By Marco Fonseca
University of Georgia
In 1979, University of Georgia horticulturist Butch Ferree traveled to Washington to learn about a popular outreach program in that state that was spreading throughout the nation’s land-grant colleges. Thirty years later, a similar program has helped more than 7,000 Georgians become gardening masters.
After returning to Georgia, Ferree, then head of the UGA horticulture department, brainstormed with UGA Cooperative Extension agents Newton Hogg and Gary Peiffer from Dekalb County, and Randy Drinkard and Robert Brannon from Fulton County. What they created is today the Georgia Master Gardener Program.
The first class was held that fall. A few of those first graduates, like Becky Blades, Lin McKnight and Jean Givens, still volunteer their expertise.
This year, the Georgia program celebrates its 30th anniversary.
Gardening is a major part of the program, but the heart of the program is volunteering. Master Gardeners are trained to assist UGA Extension agents with community outreach education. They help by planting and maintaining garden demonstrations, leading lunch and learn lectures, holding plant doctor clinics and working with senior citizens, 4-H’ers and Junior Master Gardeners.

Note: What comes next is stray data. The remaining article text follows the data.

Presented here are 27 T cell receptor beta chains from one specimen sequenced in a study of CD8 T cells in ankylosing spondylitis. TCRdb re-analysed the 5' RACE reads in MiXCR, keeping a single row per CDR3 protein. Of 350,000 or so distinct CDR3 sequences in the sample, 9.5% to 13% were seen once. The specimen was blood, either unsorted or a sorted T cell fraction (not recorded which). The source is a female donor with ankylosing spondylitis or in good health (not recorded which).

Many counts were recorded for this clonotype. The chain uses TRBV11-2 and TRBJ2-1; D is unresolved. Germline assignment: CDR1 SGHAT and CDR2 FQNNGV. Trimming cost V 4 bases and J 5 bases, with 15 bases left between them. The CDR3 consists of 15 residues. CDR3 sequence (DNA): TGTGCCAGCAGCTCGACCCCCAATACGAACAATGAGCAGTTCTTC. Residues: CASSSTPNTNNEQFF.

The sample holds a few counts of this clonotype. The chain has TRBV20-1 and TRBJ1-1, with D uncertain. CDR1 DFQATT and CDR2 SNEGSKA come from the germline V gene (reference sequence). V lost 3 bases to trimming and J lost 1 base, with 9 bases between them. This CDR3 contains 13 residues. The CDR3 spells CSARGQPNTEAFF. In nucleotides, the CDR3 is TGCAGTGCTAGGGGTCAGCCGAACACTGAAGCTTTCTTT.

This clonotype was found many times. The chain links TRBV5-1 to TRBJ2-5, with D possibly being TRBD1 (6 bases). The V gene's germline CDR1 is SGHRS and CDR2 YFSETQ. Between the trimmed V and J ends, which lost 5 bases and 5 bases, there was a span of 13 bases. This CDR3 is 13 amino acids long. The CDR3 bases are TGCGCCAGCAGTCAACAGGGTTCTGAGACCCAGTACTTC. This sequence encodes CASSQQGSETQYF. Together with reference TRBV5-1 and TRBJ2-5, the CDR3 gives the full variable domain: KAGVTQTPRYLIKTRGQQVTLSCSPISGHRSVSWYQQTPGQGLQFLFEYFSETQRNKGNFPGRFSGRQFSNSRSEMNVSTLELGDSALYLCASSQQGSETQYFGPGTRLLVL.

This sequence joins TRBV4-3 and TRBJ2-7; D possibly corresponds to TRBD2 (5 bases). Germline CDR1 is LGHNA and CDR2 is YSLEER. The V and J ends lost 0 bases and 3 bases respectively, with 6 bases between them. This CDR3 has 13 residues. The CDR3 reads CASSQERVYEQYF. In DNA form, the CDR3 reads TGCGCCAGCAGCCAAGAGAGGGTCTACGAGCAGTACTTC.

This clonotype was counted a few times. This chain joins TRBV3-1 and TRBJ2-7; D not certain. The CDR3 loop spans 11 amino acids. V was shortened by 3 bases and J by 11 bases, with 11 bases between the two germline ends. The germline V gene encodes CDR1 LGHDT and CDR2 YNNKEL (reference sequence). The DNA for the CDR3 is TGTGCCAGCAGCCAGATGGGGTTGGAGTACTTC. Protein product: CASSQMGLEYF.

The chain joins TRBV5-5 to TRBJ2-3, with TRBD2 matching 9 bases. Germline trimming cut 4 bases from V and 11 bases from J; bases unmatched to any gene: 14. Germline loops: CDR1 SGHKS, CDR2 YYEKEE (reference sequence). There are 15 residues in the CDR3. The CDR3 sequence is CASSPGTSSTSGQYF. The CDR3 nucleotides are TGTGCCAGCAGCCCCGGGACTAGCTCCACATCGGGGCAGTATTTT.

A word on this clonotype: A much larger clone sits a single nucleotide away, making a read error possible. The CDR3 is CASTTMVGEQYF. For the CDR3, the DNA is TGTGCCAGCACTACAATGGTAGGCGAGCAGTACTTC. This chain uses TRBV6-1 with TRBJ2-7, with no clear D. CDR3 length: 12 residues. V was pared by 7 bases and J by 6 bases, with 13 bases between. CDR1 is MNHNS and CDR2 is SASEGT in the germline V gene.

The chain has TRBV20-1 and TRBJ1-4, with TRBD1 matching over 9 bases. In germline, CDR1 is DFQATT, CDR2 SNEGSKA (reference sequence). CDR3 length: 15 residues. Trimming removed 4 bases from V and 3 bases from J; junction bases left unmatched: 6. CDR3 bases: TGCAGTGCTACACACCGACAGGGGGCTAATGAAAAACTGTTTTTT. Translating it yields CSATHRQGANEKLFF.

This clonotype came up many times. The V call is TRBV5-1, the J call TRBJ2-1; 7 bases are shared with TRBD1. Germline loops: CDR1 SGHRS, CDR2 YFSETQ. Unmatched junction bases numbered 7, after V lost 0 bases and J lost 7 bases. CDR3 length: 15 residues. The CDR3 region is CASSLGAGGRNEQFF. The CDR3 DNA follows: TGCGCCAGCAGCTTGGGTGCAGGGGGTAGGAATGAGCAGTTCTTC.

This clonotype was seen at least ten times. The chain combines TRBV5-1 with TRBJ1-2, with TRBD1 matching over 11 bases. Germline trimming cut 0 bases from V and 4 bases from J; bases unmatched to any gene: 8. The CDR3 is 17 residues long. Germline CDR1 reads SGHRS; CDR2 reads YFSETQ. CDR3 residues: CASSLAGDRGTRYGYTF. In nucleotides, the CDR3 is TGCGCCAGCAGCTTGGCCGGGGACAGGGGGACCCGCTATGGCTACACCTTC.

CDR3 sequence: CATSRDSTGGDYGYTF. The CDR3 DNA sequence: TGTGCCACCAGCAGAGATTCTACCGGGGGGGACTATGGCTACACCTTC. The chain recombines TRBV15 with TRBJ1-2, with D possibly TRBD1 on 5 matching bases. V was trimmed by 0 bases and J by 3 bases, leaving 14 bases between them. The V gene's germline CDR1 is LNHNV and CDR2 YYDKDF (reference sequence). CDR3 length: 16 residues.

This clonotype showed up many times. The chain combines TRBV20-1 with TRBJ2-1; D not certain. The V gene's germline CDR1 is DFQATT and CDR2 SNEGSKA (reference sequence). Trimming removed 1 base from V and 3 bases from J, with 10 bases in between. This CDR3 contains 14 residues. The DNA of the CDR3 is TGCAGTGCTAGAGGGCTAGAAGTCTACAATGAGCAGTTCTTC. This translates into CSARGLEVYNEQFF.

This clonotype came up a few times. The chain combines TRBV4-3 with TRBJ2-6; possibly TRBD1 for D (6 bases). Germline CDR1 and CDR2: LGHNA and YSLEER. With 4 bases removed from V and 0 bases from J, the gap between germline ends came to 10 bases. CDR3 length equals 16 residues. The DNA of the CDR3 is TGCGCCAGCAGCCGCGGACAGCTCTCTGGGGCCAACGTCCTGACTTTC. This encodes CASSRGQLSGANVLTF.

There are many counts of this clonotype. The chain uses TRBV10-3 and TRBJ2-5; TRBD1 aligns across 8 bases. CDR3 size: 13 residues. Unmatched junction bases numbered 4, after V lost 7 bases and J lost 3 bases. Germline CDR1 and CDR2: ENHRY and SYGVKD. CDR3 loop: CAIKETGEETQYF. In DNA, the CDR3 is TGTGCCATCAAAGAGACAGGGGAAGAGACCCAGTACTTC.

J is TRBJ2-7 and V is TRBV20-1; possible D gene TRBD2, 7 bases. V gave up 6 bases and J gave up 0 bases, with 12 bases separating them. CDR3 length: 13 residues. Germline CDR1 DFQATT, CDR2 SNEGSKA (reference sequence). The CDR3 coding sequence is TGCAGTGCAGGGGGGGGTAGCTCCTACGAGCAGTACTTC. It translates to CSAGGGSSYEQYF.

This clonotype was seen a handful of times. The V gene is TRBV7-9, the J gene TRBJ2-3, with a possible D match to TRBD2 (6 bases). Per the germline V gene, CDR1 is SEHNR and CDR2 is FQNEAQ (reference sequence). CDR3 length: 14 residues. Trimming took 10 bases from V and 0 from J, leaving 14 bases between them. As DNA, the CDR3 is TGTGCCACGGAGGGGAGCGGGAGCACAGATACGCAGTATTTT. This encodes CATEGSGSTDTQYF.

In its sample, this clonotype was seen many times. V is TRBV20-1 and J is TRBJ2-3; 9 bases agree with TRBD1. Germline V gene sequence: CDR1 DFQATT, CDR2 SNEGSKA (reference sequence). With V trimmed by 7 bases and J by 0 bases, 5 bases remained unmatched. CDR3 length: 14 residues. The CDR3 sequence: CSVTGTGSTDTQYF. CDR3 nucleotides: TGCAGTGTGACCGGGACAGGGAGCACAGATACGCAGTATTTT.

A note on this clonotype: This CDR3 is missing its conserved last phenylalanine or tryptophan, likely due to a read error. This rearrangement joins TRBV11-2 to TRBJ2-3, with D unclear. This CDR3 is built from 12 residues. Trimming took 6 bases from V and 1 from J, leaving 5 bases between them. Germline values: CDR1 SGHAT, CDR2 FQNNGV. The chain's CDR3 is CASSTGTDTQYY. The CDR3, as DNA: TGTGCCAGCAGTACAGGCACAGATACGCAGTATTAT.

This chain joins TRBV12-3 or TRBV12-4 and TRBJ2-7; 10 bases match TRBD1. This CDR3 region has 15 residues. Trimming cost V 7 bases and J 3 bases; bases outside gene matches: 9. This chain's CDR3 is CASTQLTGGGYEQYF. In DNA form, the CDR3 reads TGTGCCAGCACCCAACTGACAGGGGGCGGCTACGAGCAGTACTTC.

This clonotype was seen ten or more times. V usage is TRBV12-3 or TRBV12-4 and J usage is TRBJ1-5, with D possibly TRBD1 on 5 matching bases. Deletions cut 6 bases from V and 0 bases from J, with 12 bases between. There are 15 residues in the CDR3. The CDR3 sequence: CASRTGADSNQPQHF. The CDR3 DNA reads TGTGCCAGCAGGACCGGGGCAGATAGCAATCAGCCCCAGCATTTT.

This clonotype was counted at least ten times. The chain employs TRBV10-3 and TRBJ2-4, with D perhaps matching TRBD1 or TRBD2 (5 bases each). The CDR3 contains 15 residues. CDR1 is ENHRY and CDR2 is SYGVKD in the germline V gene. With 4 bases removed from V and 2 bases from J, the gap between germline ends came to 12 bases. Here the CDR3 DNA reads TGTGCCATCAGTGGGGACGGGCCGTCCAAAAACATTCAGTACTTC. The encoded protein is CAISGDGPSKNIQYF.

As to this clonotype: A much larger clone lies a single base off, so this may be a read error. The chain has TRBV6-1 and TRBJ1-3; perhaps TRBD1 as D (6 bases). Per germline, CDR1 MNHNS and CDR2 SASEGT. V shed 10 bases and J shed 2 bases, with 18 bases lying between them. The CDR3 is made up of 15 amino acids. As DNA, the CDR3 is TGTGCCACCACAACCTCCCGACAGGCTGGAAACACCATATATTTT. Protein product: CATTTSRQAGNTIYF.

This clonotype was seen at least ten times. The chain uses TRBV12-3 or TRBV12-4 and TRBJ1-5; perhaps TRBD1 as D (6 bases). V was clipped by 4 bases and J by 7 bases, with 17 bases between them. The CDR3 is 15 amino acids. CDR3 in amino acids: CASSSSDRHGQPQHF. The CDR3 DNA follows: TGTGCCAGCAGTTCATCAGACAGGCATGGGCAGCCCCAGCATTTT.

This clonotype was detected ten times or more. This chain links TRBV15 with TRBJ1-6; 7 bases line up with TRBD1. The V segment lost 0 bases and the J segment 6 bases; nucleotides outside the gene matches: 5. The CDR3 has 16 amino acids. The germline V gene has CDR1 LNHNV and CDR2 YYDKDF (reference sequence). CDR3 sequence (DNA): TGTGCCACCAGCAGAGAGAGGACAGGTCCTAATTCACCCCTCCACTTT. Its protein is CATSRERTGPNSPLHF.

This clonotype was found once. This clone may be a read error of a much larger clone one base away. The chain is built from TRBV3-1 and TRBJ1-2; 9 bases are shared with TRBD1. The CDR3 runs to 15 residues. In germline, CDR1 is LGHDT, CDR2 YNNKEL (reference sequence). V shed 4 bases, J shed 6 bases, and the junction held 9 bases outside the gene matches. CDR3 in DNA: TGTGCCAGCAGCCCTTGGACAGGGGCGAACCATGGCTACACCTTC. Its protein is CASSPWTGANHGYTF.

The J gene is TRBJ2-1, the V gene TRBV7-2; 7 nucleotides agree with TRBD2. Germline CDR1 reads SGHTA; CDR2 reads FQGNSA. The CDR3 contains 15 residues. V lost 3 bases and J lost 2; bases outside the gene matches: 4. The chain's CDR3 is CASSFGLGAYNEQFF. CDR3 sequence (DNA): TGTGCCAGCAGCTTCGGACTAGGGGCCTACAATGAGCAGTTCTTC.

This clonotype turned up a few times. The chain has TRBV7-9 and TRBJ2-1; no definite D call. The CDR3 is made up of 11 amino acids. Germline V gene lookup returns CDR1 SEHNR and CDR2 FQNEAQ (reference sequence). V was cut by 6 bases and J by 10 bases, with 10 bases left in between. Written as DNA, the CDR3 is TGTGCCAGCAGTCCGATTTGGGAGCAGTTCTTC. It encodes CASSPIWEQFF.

Each year, Master Gardener volunteers log on average more than 175,000 hours. In 2008, this equaled a value of $3.3 million to the state. Master Gardeners consistently lead the state as producers and donors of vegetables to the Plant a Row for the Hungry project.
Seventy-five people earned lifetime Master Gardener status in 2008.
To honor this group of volunteers, Governor Sonny Perdue proclaimed March 21 as Master Gardener Day in Georgia.